Prior to its January meeting, Executive Council received input on the proposed budget from a wide range of church members and leaders, including Committees, Commissions, Agencies, and Boards; Executive Council committees; members of the Joint Standing Committee on Program, Budget, and Finance; the officers of the Domestic and Foreign Missionary Society; bishops and deputies; and the church at large.

“The Finances for Mission Committee is very grateful to the many people who have given us input and feedback to help us develop this proposed budget for the coming triennium,” noted Executive Council member the Rev. Susan Brown Snook, Diocese of Arizona, and chair of Executive Council’s budget committee. “We are especially grateful to the members of Program, Budget, and Finance for their presence and input with us throughout this budget development process. We believe that this proposal represents a balanced and visionary way to carry the church into the next few years, which we pray will be a time of transition and growth for the church.”

Proposed budget details
Of significance in the proposed budget:
•    The proposed budget lowers the diocesan assessment from 19% in the current triennium to 18% in 2016, 16.5% in 2017, and 15% in 2018. It also increases the exemption for each diocese from $120,000 to $175,000 per year.
•    The proposed budget includes grant money for the important Marks of Mission initiatives:
–    In Mark 1, it raises the amount of money available for grants for church planting and new initiatives from $2 million to $3 million.
–    In Mark 2, the program of Province IX Sustainability that was begun in the 2013-15 trienniums continues; the amount of Campus Ministry Grants increases to $400,000; youth and young adult ministries, including the Episcopal Youth Event, receive full funding; and $100,000 is provided for the ministry of Forma.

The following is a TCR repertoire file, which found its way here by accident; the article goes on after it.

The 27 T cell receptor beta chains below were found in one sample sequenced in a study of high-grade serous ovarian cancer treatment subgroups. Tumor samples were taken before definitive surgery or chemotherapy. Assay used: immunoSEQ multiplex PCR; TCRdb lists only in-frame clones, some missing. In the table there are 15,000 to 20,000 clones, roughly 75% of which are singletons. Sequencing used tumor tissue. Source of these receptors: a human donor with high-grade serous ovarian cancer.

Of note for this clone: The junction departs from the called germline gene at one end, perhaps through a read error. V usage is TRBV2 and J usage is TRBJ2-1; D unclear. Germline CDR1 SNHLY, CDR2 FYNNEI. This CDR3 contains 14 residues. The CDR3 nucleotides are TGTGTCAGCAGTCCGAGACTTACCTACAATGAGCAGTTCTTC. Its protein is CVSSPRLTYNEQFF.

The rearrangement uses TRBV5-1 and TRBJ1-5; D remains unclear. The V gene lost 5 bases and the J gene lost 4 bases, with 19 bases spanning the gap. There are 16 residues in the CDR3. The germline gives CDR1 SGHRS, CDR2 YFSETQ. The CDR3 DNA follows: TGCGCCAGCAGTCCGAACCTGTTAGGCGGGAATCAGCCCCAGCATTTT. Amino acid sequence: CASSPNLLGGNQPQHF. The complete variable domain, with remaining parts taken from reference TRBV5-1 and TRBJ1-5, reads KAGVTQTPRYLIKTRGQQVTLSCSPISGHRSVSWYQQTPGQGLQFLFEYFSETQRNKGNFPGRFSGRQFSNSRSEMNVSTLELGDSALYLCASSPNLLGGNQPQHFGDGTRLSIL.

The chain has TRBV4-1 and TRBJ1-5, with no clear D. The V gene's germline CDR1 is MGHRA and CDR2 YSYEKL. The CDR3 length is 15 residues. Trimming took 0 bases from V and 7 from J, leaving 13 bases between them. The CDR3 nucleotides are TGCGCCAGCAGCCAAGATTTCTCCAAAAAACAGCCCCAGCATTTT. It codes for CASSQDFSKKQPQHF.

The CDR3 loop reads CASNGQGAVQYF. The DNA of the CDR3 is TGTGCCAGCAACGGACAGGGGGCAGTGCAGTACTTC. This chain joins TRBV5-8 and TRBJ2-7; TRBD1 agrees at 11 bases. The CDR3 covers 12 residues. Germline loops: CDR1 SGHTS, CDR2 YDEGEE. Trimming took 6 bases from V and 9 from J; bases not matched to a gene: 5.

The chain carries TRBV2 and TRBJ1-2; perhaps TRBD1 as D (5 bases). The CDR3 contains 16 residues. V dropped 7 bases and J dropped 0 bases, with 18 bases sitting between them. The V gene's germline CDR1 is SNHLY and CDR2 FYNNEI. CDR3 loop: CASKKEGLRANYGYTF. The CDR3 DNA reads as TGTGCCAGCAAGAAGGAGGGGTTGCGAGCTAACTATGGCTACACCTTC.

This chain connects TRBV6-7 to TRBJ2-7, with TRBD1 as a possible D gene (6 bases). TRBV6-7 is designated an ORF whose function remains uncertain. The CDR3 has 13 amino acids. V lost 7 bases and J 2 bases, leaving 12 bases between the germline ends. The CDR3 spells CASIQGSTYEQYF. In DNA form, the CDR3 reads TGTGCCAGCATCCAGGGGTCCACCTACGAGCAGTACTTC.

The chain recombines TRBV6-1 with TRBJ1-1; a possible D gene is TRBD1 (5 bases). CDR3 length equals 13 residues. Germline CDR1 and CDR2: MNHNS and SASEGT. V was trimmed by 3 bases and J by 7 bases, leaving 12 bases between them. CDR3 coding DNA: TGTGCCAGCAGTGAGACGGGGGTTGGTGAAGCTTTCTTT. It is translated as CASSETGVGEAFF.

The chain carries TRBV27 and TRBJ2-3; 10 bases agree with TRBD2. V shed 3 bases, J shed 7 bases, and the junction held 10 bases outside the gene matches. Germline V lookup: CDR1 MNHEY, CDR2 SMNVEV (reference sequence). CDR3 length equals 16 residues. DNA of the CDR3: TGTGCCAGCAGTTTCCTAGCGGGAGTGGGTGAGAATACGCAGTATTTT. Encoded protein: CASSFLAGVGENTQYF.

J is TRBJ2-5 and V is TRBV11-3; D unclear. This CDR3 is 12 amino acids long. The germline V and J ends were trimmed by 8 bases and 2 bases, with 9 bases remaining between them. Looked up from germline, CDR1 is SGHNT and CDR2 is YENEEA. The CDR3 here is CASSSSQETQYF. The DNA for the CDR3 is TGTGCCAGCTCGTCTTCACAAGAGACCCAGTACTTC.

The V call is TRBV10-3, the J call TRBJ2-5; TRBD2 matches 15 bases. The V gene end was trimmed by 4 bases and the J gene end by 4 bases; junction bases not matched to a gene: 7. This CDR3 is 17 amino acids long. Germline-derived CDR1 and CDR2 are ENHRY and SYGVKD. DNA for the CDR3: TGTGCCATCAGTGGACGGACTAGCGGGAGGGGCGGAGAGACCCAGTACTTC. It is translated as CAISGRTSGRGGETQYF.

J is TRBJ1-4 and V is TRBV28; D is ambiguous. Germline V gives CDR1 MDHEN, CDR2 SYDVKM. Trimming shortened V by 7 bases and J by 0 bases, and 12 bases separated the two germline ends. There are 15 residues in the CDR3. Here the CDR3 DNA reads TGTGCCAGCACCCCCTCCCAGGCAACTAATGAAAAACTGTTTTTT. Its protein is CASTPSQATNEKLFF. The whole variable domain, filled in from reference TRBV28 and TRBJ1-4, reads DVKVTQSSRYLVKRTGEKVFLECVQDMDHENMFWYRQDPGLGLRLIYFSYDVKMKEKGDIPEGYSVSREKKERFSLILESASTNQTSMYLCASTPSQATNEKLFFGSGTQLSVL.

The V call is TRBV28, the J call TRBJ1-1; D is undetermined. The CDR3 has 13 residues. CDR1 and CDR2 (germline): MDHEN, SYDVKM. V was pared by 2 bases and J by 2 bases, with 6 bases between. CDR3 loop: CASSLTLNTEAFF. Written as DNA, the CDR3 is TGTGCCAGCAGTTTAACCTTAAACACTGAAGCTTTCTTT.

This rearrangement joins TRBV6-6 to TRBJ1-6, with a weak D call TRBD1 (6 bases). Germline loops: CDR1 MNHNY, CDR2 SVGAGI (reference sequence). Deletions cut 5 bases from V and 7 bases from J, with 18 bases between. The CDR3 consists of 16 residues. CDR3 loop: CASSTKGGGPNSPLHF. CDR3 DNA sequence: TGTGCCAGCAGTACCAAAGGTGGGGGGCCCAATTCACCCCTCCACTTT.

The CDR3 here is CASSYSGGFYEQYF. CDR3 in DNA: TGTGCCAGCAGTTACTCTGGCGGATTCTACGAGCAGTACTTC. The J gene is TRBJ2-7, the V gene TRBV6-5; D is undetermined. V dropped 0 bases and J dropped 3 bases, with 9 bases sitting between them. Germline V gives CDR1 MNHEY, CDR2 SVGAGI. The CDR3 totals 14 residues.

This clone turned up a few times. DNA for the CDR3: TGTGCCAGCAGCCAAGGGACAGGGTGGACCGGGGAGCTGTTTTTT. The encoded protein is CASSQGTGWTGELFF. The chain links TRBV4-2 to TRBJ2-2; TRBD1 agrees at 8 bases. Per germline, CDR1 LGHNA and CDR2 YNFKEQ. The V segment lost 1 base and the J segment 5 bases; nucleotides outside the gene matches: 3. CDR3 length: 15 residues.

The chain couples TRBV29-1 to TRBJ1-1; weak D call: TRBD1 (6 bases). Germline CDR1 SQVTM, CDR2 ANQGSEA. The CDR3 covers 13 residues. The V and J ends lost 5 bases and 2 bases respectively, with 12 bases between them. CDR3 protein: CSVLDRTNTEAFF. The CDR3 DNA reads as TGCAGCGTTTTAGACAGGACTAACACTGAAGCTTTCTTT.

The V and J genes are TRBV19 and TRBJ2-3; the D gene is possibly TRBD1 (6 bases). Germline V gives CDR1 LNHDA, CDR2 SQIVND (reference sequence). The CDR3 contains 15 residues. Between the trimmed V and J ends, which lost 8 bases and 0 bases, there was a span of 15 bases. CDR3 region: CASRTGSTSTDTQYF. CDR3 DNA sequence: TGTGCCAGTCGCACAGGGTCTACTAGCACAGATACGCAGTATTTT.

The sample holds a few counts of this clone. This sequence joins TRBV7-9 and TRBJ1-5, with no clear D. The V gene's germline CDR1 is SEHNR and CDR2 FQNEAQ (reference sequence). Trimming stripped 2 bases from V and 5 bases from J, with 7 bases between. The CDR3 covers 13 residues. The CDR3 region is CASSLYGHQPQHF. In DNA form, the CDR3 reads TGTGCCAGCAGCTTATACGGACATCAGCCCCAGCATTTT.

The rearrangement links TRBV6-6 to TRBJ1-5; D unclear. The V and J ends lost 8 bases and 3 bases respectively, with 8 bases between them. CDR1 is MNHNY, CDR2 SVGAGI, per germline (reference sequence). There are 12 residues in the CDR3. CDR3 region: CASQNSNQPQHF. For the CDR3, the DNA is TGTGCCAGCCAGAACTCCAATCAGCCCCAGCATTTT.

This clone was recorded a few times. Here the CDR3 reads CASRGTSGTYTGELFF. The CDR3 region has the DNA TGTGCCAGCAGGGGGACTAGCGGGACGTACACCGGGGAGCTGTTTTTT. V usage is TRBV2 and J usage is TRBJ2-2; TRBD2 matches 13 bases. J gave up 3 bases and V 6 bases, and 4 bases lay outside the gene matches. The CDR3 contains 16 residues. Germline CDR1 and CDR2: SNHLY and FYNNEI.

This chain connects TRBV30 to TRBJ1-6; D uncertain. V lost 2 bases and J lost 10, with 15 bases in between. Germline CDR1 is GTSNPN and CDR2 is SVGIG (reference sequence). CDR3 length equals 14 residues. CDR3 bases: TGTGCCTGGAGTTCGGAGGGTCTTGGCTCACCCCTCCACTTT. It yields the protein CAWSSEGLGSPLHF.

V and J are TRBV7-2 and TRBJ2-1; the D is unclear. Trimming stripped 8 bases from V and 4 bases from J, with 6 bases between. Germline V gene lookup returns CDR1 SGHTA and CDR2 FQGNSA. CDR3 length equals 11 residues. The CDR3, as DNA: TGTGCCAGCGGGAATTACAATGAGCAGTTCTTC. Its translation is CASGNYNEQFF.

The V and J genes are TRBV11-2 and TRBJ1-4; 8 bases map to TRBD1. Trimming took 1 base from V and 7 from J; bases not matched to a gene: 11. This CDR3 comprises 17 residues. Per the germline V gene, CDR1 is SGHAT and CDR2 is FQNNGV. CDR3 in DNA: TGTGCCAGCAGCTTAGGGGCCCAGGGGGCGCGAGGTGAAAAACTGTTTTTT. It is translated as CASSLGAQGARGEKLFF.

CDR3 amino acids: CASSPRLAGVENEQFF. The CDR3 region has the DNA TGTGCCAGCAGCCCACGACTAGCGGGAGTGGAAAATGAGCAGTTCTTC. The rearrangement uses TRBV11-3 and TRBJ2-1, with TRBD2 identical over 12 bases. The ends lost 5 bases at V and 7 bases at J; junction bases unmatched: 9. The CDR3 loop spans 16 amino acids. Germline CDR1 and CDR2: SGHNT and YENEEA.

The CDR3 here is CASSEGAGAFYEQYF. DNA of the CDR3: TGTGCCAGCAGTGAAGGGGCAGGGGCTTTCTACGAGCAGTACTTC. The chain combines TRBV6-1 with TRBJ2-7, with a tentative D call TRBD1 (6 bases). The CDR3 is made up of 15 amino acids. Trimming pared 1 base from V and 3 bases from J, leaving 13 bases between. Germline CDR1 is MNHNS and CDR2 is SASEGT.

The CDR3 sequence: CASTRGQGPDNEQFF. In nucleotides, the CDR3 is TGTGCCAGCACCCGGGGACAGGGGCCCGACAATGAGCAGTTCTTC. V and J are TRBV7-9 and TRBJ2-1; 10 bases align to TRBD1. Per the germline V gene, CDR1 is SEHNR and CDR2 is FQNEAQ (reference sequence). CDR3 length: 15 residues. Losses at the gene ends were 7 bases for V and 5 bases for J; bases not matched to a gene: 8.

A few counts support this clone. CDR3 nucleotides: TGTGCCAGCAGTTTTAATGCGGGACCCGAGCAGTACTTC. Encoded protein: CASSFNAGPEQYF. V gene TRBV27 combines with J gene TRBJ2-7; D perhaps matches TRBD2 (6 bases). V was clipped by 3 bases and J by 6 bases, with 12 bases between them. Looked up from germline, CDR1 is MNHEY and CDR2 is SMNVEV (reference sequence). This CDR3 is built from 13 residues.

–    In Mark 3, funding continues for the Young Adult Service Corps, and funding is provided for matching grants for diocesan and parish World Mission work, meeting the 0.7% spending target for the Millennium Development Goals.
–    In Mark 4, it provides funding for Domestic Poverty and Jubilee ministries
–    In Mark 5, it provides $500,000 in grants for environmental initiatives.
•    In the area of Supporting Mission through Local Efforts in The Episcopal Church, it provides $1.5 million of funding for long-term development grants for domestic dioceses, and $400,000 of grants for higher education, particularly in Historically Black Episcopal Colleges and Universities
•    Funding for the Anglican Communion is restored to earlier levels, at $1.2 million for the triennium. Funding of $300,000 is also provided to help Anglican Communion covenant partners with long-term sustainability.

Archbishop’s address to Synod: Share Jesus with ‘joy and delight’

ENS Headlines - Wednesday, February 11, 2015

[Lambeth Palace] In his presidential address to the General Synod on Feb. 10, Archbishop of Canterbury Justin Welby urged the Church of England to approach evangelism and witness with “joy and delight.”

Listen to the address here

Read the full text:

Joy and delight in the love of God is at the heart of Christian witness, but the experience of many of us – I dare say most of us – is that, instead of joy and delight, evangelism and witness bring nervousness, uncertainty and guilt.

The strategic response to this is clearly for a long-term, iterative and interactive, metric-based, evidence generated development of competencies across the widest possible range of stakeholders in order to achieve maximum acceleration of disciple input with the highest possible return on effort and capital employed. [Laughter].

That last paragraph is, of course, complete rubbish. To be honest, I just put it in in order to reassure you, as it is well known that I am in fact a businessman who put on the wrong clothes this morning. [Laughter].

Back to the subject. Witness and evangelism are expressions of the overflow of the love and joy of the grace of God into our lives, and the life of His whole church and His whole world. They are inescapably tied up with the kingdom of God, with lives lived incarnationally full of the hospitality and generosity of Christ. They are as much a part of the life of the church as worship, as the Bishop of Chelmsford, Stephen Cottrell, commented to me about a year ago, and should be about as guilt-inducing as breathing.